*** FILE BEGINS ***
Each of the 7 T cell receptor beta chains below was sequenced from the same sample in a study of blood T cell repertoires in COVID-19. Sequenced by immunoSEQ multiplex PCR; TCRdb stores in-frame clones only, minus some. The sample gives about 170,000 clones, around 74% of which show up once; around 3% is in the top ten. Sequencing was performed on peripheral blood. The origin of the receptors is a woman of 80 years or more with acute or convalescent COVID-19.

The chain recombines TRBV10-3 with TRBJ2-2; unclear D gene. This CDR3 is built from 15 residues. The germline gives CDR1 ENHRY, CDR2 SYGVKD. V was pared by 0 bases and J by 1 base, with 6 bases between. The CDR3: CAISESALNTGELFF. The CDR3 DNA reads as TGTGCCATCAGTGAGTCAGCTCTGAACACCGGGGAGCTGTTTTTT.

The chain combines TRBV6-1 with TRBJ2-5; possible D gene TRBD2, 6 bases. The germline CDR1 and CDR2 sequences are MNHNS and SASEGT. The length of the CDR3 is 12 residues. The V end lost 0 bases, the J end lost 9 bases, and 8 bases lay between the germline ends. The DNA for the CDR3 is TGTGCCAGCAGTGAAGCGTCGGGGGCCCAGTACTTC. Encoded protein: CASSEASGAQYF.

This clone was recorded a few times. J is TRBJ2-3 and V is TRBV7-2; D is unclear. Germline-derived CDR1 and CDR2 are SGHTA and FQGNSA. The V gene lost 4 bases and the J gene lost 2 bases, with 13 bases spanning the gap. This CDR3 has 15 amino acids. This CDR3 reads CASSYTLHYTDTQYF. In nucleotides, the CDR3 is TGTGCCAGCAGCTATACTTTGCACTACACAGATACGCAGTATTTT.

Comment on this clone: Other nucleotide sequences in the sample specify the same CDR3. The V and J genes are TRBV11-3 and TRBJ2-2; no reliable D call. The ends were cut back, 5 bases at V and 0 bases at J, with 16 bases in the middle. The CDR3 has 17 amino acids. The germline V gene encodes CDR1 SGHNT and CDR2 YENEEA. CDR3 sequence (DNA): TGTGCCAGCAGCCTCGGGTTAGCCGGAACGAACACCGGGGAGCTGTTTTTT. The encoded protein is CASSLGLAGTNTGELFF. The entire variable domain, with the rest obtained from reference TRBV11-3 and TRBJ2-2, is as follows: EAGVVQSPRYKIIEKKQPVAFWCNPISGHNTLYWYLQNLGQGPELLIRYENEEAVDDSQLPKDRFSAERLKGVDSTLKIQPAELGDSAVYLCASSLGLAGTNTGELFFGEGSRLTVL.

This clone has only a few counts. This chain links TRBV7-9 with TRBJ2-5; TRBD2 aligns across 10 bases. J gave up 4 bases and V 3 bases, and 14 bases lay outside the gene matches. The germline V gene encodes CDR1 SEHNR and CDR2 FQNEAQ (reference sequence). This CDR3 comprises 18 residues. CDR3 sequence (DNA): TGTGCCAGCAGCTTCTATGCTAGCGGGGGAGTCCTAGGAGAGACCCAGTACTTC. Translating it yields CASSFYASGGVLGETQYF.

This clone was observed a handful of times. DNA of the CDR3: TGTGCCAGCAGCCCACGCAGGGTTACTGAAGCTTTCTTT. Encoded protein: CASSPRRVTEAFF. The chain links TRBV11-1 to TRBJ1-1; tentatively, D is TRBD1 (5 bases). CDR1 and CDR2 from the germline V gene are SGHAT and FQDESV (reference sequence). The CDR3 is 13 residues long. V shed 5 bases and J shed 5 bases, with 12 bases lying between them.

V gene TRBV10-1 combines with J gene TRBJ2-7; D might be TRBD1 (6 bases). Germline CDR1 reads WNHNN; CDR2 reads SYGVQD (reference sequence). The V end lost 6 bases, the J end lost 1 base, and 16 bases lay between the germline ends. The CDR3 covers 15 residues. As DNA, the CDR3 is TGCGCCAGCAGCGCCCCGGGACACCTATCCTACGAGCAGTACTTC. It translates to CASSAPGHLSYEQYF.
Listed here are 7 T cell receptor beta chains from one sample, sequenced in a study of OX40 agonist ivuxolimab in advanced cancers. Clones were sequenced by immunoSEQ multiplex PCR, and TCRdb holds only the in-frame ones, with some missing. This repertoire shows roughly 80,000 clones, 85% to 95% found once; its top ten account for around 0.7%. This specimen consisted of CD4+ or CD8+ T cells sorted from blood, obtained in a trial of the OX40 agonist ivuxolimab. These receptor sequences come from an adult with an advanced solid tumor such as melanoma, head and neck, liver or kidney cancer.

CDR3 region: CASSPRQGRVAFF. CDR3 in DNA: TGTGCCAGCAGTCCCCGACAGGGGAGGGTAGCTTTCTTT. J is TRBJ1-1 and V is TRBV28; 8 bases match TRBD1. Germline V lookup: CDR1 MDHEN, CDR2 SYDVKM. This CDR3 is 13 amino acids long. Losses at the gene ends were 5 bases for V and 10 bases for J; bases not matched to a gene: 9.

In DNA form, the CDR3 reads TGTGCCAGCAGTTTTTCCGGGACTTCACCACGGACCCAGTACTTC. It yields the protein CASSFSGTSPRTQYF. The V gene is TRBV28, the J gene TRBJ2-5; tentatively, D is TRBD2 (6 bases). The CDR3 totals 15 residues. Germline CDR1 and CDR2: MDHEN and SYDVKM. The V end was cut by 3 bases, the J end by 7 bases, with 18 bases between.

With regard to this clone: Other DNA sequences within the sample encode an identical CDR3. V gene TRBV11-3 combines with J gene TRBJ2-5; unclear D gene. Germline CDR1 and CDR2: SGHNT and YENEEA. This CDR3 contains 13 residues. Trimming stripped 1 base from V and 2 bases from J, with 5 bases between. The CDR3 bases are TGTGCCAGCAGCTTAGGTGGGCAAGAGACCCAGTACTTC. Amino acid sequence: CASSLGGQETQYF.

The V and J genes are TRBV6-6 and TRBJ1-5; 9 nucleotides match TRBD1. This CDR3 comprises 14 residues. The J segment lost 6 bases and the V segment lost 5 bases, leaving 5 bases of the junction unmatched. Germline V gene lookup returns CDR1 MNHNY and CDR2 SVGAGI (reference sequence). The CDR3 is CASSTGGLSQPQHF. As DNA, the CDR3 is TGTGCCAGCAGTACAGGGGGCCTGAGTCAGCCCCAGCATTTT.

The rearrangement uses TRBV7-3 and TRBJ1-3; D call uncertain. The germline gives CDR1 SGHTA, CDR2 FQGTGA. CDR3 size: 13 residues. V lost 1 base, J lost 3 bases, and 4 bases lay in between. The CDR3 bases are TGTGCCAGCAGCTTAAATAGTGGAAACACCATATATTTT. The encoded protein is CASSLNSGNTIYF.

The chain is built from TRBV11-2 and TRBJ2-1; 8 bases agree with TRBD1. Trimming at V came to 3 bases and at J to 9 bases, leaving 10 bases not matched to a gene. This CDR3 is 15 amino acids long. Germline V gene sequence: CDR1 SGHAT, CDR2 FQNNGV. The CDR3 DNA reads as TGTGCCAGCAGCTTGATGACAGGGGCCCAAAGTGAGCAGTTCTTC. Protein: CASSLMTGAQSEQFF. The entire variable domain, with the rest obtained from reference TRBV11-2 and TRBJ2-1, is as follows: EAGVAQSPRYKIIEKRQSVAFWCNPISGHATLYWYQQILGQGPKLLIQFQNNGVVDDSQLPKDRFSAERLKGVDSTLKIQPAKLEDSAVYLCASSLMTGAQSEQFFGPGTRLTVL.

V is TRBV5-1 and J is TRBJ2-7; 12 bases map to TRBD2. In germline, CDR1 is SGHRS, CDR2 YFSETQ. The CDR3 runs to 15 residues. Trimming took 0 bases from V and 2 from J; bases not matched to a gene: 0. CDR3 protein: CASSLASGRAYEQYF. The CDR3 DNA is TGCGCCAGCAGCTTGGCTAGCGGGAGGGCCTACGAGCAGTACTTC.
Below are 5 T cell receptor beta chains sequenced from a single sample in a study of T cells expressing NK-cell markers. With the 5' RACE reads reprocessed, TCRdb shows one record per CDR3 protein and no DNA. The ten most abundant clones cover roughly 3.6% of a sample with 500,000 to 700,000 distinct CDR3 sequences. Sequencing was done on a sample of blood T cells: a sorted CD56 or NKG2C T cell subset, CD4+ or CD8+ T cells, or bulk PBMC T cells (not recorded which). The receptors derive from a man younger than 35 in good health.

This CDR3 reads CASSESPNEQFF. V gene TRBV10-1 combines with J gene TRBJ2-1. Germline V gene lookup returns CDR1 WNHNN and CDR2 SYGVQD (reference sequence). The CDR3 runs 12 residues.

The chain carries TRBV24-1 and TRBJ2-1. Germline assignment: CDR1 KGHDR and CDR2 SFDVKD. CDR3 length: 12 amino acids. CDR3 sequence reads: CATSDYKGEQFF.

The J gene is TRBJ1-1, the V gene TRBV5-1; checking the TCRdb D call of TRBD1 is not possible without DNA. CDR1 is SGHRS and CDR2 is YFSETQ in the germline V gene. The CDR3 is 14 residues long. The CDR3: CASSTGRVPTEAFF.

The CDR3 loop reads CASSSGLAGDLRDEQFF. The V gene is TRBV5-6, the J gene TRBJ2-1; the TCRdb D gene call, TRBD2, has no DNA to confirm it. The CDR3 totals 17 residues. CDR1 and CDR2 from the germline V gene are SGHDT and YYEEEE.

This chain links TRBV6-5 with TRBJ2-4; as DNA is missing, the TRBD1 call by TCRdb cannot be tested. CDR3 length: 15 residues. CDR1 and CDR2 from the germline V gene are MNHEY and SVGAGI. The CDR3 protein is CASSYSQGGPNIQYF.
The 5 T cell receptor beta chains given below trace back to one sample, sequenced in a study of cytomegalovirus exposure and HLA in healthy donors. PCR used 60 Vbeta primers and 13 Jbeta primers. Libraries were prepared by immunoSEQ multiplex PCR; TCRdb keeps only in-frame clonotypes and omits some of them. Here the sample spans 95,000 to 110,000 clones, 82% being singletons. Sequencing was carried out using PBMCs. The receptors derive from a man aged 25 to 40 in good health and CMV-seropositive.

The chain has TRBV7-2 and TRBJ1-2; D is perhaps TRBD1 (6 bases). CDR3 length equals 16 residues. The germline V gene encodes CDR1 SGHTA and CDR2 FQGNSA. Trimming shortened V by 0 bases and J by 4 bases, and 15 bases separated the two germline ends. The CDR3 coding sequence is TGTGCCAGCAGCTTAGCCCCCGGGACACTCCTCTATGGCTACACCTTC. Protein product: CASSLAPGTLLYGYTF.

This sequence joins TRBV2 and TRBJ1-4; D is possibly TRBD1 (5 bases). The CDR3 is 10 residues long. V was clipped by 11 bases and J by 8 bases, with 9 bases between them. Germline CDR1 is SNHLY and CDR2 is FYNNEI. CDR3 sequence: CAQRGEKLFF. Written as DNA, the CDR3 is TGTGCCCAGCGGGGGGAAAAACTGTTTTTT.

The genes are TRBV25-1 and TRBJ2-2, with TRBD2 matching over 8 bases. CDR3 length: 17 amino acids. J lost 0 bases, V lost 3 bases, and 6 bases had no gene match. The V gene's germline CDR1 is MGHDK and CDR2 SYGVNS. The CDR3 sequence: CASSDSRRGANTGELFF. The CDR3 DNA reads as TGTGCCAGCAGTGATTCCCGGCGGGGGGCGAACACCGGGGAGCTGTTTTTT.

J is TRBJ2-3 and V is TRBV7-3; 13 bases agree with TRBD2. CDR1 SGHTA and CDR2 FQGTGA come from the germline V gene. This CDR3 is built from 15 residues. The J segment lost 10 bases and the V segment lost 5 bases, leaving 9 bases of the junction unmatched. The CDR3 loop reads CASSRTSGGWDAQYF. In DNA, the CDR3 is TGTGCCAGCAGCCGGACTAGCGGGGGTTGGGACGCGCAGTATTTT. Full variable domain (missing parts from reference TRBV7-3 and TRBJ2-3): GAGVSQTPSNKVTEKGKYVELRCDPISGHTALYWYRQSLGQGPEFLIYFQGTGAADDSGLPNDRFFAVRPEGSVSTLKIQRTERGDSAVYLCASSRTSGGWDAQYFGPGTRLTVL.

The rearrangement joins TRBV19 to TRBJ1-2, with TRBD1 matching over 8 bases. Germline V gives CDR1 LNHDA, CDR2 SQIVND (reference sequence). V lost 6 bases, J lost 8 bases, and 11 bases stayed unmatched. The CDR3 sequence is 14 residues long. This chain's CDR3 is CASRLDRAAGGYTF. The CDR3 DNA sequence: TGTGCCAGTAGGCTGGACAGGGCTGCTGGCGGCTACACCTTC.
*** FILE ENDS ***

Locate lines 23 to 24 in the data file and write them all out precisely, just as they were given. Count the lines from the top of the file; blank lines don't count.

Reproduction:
The 5 T cell receptor beta chains given below trace back to one sample, sequenced in a study of cytomegalovirus exposure and HLA in healthy donors. PCR used 60 Vbeta primers and 13 Jbeta primers. Libraries were prepared by immunoSEQ multiplex PCR; TCRdb keeps only in-frame clonotypes and omits some of them. Here the sample spans 95,000 to 110,000 clones, 82% being singletons. Sequencing was carried out using PBMCs. The receptors derive from a man aged 25 to 40 in good health and CMV-seropositive.

The chain has TRBV7-2 and TRBJ1-2; D is perhaps TRBD1 (6 bases). CDR3 length equals 16 residues. The germline V gene encodes CDR1 SGHTA and CDR2 FQGNSA. Trimming shortened V by 0 bases and J by 4 bases, and 15 bases separated the two germline ends. The CDR3 coding sequence is TGTGCCAGCAGCTTAGCCCCCGGGACACTCCTCTATGGCTACACCTTC. Protein product: CASSLAPGTLLYGYTF.